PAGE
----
Prepare for fire season - If you live near the native chaparral, reduce the fire risk to your property by pruning dead vegetation from trees and shrubs (especially near structures). Cut tall grasses and weeds to a height of less than four inches.
Feed annuals and vegetables- Continue to fertilize warm season flowers and crops every two to four weeks, especially those in containers. Except for tomatoes, too much nitrogen will cause vegetative growth, not fruit production.
Feed turf- Give warm-season turf such as Bermuda and St. Augustine a light feeding with a high-nitrogen fertilizer.
Water adequately - Shallow-rooted plants and container plants may require daily watering during hot days. Large shade trees need deep irrigation on a monthly basis. Deciduous fruit trees should be watered every 10 to 14 days. Water tropicals deeply every 5 to 7 days. Water Bermuda grass lawns once or twice a week, tall fescues two to three times per week.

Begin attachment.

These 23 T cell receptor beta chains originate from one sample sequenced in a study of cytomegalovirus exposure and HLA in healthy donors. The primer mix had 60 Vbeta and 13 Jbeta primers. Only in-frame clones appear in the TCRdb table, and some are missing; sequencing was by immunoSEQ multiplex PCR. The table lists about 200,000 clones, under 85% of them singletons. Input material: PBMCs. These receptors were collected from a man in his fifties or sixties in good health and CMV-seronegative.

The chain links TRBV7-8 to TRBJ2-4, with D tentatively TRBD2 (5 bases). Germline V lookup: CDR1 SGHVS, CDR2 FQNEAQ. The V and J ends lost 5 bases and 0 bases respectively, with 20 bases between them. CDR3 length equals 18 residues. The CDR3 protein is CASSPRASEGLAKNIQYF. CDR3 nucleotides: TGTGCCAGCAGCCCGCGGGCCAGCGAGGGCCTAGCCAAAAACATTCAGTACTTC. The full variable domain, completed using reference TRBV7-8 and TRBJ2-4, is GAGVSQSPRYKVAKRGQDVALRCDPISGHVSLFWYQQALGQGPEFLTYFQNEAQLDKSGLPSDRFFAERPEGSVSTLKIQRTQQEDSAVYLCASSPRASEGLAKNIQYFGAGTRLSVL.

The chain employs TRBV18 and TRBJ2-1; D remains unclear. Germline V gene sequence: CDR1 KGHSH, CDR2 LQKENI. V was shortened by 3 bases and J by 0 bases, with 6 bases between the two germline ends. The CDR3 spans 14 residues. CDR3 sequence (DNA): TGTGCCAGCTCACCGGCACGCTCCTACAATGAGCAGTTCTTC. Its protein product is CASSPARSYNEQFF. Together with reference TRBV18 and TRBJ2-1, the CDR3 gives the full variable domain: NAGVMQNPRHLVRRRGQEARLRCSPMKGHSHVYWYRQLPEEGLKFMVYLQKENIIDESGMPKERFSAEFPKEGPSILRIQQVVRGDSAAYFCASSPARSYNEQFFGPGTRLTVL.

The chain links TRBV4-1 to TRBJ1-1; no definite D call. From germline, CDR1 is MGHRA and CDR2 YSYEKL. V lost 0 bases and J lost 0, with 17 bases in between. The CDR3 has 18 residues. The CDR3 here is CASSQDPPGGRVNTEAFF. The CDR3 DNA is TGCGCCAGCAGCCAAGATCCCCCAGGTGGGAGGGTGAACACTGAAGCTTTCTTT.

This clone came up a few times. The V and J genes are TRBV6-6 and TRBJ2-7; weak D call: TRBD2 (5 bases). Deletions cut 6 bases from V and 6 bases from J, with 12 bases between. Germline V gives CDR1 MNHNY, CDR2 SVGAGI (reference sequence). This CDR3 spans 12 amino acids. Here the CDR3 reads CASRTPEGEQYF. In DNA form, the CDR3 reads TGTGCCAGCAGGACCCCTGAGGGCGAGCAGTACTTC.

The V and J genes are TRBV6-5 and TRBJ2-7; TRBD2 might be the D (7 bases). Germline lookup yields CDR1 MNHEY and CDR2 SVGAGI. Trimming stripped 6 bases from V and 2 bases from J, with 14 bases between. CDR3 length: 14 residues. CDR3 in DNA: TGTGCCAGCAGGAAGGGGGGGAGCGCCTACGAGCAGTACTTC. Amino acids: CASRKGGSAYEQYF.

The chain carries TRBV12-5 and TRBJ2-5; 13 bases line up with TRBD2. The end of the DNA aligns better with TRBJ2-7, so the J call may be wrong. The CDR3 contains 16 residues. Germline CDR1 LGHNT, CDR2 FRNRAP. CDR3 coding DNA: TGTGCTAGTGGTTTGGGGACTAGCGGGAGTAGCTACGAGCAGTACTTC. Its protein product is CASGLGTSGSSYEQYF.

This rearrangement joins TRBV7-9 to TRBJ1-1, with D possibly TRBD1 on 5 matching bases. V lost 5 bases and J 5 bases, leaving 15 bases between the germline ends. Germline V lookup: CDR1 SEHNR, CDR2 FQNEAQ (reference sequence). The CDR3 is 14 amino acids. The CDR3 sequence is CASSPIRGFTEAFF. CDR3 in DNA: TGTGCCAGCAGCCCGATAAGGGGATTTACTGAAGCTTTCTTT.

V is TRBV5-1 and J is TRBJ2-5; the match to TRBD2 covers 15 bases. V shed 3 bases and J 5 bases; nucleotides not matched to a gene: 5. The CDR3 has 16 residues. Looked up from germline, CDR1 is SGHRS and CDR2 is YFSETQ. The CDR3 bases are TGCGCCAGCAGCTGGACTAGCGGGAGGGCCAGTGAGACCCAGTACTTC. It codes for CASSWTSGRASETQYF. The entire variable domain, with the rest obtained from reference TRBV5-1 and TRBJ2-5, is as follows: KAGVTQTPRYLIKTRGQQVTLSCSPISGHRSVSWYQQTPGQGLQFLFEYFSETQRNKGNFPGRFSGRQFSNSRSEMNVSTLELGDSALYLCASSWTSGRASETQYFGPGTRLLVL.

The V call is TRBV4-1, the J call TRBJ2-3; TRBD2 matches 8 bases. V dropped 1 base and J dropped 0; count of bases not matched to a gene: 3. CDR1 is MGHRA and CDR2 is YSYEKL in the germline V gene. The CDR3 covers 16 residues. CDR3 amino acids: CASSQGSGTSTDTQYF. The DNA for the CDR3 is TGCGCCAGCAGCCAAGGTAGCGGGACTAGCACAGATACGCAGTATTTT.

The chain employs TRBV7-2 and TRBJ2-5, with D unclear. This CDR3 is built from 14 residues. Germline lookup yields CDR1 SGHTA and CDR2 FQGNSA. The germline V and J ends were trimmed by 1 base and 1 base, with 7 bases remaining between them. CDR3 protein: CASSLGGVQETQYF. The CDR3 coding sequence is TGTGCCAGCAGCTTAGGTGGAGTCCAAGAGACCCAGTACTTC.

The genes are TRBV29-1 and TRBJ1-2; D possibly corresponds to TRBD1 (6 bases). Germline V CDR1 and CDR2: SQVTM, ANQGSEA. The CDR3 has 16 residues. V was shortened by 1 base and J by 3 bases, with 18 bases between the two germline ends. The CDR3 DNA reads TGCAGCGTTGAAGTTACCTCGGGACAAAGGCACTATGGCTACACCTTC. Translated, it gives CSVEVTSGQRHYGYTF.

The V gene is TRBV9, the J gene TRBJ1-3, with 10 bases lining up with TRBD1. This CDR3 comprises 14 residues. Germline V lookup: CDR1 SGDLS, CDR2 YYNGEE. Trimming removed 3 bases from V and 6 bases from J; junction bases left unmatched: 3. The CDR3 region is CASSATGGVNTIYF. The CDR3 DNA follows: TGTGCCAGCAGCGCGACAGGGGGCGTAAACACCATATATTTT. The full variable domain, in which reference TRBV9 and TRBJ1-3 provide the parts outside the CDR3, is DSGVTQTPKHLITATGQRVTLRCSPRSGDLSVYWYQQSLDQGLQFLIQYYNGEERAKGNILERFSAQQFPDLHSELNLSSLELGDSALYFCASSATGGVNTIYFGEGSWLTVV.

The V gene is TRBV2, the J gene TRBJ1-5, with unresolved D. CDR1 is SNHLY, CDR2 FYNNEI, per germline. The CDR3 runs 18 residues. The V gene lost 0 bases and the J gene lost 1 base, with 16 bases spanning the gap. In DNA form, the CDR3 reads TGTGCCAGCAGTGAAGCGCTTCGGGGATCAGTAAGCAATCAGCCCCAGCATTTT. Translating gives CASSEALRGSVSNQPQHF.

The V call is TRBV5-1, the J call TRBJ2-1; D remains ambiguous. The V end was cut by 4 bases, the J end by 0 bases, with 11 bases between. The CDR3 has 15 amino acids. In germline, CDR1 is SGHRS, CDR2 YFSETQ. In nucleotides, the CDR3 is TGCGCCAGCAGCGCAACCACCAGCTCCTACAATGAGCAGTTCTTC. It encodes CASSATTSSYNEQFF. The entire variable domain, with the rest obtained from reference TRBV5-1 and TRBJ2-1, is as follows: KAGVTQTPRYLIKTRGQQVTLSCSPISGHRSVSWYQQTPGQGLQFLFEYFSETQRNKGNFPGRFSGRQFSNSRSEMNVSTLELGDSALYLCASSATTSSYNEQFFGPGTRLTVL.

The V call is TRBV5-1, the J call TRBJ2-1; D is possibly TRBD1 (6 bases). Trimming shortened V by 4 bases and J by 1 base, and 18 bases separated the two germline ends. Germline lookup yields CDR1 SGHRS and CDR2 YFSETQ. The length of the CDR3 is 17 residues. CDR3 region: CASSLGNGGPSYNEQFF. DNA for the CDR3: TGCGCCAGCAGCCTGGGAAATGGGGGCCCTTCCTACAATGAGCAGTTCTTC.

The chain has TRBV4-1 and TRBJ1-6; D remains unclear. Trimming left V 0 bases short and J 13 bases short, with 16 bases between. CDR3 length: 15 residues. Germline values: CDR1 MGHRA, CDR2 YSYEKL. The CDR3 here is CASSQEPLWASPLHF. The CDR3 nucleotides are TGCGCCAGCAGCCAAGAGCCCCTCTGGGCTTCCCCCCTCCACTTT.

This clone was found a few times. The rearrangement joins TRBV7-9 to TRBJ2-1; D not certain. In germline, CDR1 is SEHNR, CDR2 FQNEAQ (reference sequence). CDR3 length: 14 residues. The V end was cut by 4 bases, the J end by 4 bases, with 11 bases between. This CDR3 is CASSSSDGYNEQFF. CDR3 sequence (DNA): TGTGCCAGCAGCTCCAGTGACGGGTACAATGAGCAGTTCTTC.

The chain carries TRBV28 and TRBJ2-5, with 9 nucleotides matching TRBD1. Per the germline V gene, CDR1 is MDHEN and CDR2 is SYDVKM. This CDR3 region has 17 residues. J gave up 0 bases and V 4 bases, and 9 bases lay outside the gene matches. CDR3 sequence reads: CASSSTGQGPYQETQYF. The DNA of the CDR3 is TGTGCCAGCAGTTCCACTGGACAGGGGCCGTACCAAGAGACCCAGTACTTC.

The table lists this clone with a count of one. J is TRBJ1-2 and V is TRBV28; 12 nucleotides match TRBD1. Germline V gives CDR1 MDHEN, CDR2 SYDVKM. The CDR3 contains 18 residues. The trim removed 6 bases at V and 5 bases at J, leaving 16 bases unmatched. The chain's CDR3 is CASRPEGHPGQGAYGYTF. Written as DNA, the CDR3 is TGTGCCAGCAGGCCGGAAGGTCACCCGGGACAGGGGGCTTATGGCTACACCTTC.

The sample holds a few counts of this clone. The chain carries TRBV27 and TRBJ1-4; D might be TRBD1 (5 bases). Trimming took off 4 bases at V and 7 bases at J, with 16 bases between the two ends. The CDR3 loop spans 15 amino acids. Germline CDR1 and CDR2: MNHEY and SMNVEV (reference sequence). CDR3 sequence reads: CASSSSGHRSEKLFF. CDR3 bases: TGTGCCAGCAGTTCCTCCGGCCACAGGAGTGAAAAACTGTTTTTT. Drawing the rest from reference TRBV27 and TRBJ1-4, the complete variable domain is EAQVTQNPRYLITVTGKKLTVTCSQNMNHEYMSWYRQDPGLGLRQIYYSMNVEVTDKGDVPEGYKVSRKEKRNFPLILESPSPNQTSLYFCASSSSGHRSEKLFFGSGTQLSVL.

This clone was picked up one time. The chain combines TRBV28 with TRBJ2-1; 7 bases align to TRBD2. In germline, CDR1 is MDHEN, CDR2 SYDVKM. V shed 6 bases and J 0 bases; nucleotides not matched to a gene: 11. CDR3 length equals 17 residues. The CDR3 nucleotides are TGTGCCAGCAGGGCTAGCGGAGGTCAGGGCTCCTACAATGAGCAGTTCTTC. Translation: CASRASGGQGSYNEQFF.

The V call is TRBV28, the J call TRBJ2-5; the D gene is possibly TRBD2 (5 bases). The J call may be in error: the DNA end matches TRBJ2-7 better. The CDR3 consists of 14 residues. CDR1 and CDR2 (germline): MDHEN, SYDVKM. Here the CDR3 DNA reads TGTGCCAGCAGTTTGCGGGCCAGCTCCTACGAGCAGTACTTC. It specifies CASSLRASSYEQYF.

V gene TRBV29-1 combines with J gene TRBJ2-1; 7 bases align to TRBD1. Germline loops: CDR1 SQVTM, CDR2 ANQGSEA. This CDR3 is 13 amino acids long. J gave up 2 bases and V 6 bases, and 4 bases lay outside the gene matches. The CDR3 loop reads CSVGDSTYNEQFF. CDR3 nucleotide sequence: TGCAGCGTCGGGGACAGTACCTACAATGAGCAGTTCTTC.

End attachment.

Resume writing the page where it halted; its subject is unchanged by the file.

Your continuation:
Replenish Mulch - The addition of mulch improves the soil, makes the garden look tidy, significantly deters weeds, reduces water evaporation, keeps soil temperatures down, and prevents clay soils from crusting. Mulch needs to be replenished periodically due to water run-off, wind, raking of leaves and decomposition. Check mulched areas to ensure you have 2 to 3 inches of mulch throughout the planting bed.
Dethatch warm season grasses- Bermuda, zoysia, St. Augustine and Kikuyu typically build up a thatch layer over time. A thatch layer that is a half inch or less is fine. It is conserving moisture. Thicker thatch layers prevent water and nutrients from penetrating the root zone. Late summer is a good time to dethatch because these warm season grasses will spring back quickly since they are actively growing.